Answer of December 2022


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Clinical History:

A 15-year-old boy with no significant past medical history presented to the emergency department with an acute onset of severe epigastric pain and repeated vomiting of undigested food for 2 days. Physical examination revealed epigastric fullness and tenderness.

Abdominal radiograph 

CT Abdomen with contrast – coronal 

CT Abdomen with contrast – coronal

CT Abdomen with contrast – Sagittal 



Congenital diaphragmatic hernia, mesentero-axial gastric volvulus and wandering spleen with torsion/ischaemia


Abdominal radiograph: There is a markedly distended stomach bubble which is intrathoracic in location.  Absence of splenic shadow in the left upper quadrant is noted. An abnormal space-occupying soft tissue mass in central abdomen is noted adjacent to the liver shadow.

Contrast enhanced CT Abdomen: Intrathoracic herniation of the stomach via a large posterolateral defect of the left hemidiaphragm is confirmed. The stomach is markedly dilated with abnormal displacement of antrum above the gastro-oesophageal junction and pylorus is found superior to the fundus. Features are compatible with mesentero-axial gastric volvulus. Absence of spleen in the left upper quadrant is noted. Poorly enhancing, comma-shaped abdominal mass is found in the center of abdomen, compatible with wandering spleen with splenic torsion and ischaemia.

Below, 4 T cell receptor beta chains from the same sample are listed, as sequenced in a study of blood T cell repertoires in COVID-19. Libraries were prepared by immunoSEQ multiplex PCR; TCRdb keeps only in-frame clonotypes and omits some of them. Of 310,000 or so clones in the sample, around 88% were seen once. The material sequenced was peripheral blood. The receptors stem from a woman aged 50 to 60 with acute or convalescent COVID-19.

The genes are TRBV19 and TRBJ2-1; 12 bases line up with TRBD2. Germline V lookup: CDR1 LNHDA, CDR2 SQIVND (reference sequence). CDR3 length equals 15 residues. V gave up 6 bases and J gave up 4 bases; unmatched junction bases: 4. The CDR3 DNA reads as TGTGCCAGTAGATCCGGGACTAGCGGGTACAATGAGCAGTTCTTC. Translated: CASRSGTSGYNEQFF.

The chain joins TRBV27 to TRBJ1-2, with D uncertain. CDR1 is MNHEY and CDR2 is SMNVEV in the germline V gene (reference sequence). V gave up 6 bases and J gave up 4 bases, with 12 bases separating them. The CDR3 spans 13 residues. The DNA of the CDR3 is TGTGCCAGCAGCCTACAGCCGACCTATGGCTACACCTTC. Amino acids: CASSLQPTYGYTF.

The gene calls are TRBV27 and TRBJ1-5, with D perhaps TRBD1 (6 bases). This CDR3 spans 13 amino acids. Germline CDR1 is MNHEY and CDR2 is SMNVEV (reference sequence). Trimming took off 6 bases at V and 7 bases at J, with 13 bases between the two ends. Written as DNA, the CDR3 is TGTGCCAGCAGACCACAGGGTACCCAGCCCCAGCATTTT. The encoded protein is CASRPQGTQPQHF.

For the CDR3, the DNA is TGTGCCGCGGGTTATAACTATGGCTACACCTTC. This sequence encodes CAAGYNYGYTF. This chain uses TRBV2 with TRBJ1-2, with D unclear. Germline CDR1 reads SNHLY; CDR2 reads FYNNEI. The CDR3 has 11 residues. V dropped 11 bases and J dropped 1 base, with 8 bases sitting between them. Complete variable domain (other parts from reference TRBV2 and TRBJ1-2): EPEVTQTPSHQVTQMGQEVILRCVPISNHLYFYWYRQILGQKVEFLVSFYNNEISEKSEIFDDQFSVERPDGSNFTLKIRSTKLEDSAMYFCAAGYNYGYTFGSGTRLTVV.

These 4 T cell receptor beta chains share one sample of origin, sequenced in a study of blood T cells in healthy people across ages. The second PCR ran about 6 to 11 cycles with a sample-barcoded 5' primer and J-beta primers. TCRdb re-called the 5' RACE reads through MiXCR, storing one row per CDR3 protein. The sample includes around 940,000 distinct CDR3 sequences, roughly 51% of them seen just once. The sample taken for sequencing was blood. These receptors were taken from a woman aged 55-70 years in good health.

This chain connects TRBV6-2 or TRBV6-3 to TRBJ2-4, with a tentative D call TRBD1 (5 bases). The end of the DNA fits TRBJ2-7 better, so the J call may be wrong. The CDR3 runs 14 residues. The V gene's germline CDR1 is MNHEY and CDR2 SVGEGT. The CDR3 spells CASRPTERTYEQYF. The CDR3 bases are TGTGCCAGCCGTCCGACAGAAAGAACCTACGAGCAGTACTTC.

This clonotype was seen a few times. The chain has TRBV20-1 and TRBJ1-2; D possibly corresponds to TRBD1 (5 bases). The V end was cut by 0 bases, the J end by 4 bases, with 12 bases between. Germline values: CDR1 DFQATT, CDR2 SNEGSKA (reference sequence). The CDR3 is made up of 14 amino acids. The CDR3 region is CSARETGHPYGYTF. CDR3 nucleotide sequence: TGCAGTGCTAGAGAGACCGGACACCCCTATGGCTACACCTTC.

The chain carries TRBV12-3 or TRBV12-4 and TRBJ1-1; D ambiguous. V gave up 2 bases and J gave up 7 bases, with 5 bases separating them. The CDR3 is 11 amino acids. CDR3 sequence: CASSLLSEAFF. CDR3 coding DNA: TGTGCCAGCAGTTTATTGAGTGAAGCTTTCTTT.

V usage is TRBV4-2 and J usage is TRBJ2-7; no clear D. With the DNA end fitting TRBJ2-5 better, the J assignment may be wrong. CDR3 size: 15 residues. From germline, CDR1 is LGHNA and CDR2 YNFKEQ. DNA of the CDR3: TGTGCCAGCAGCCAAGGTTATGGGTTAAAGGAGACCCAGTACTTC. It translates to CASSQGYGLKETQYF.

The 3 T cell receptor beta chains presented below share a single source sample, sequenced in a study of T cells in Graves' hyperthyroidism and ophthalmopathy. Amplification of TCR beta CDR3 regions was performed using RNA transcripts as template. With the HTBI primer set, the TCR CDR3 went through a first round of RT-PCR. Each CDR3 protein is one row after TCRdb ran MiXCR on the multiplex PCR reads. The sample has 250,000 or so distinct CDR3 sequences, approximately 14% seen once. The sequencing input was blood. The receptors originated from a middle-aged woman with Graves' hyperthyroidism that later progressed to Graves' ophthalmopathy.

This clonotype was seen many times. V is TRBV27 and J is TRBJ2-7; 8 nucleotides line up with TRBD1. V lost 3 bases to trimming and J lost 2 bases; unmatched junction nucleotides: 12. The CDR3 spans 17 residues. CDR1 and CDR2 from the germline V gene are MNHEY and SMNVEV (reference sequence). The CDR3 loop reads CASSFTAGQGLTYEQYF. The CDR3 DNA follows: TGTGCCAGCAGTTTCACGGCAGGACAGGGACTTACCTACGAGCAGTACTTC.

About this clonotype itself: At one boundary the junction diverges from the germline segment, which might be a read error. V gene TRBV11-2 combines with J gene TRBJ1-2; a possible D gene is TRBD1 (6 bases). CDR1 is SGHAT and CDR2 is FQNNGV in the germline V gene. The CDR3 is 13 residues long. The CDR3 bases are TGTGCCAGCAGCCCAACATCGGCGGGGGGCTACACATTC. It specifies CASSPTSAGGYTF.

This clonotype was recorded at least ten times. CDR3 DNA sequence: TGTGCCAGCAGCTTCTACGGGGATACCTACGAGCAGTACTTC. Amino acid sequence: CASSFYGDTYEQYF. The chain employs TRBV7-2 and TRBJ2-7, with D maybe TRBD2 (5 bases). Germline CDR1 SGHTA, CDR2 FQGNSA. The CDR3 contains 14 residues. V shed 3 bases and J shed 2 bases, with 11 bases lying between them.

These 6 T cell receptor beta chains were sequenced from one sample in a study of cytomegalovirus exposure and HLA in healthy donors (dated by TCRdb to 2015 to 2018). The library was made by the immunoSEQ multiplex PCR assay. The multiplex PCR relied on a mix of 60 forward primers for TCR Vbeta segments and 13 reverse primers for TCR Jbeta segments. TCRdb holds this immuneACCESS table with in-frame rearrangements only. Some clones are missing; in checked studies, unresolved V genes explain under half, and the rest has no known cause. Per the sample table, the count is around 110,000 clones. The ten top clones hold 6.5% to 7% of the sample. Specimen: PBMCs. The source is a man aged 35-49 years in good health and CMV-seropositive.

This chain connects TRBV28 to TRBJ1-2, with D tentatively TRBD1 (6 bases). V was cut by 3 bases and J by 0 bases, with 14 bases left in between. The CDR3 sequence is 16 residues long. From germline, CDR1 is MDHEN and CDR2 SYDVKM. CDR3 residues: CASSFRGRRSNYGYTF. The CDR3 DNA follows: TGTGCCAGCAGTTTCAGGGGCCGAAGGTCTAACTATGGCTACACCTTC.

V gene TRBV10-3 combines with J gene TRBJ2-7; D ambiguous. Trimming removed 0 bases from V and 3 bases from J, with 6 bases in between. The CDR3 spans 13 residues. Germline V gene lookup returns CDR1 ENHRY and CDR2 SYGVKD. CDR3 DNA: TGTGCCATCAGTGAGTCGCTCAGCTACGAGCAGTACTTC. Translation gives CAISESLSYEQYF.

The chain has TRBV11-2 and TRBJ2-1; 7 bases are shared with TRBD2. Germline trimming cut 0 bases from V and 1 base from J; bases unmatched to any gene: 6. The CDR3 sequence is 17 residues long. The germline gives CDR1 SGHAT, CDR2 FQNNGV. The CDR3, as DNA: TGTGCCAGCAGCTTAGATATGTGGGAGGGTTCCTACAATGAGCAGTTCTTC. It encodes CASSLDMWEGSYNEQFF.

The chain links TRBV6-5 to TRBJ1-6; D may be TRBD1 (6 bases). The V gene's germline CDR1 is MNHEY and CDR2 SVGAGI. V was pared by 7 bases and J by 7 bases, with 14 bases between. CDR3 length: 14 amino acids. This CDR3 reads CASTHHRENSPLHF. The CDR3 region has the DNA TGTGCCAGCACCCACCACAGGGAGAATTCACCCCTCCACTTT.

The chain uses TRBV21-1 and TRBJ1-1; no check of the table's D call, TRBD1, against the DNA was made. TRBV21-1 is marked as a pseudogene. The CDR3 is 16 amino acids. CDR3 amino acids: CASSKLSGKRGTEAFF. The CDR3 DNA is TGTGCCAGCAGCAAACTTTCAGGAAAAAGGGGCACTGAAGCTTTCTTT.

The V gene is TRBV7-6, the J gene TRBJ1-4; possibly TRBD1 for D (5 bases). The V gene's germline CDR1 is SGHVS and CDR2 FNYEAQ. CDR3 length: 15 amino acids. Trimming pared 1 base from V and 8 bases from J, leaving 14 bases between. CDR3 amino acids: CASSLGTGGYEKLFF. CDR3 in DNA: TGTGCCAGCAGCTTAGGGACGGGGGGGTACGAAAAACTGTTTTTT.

Wandering spleen and gastric volvulus are two rare entities that have been described in association with congenital diaphragmatic hernia. Any delay in diagnosis can lead to ischemia and necrosis of both organs, resulting in high mortality and morbidity. The abnormal development of intraperitoneal suspensory ligaments is a recognized common cause of these conditions. The excessive mobility and abnormal position of both stomach and spleen predispose to torsion of these organs.

Gastric volvulus may be organo-axial or mesentero-axial, occurring around an axis made by two fixed points. When untreated, strangulation occurs, which results in ischaemia, necrosis, and eventually gastric perforation. The typical presentation of acute gastric volvulus named ‘Borchardt triad’ is described. This triad includes severe epigastric pain with distention, vomiting followed by violent, nonproductive retching, and inability to pass a nasogastric tube into the stomach.

Wandering spleen is a mobile spleen that is attached by an elongated vascular pedicle, allowing it to migrate to any part of the abdomen. It is a rare congenital malformation resulting from abnormal development of the splenic peritoneal attachments. Most cases in children occur when the child is younger than 1 year; the male-to-female ratio is 6:1. The splenic pedicle has an increased risk of torsion which leads to splenic congestion and eventually infarction.

Both splenic torsion and gastric volvulus are potentially life-threatening if not immediately managed surgically. Gastropexy, splenopexy, hernia reduction, and diaphragmatic hernia repair are the definitive surgical options.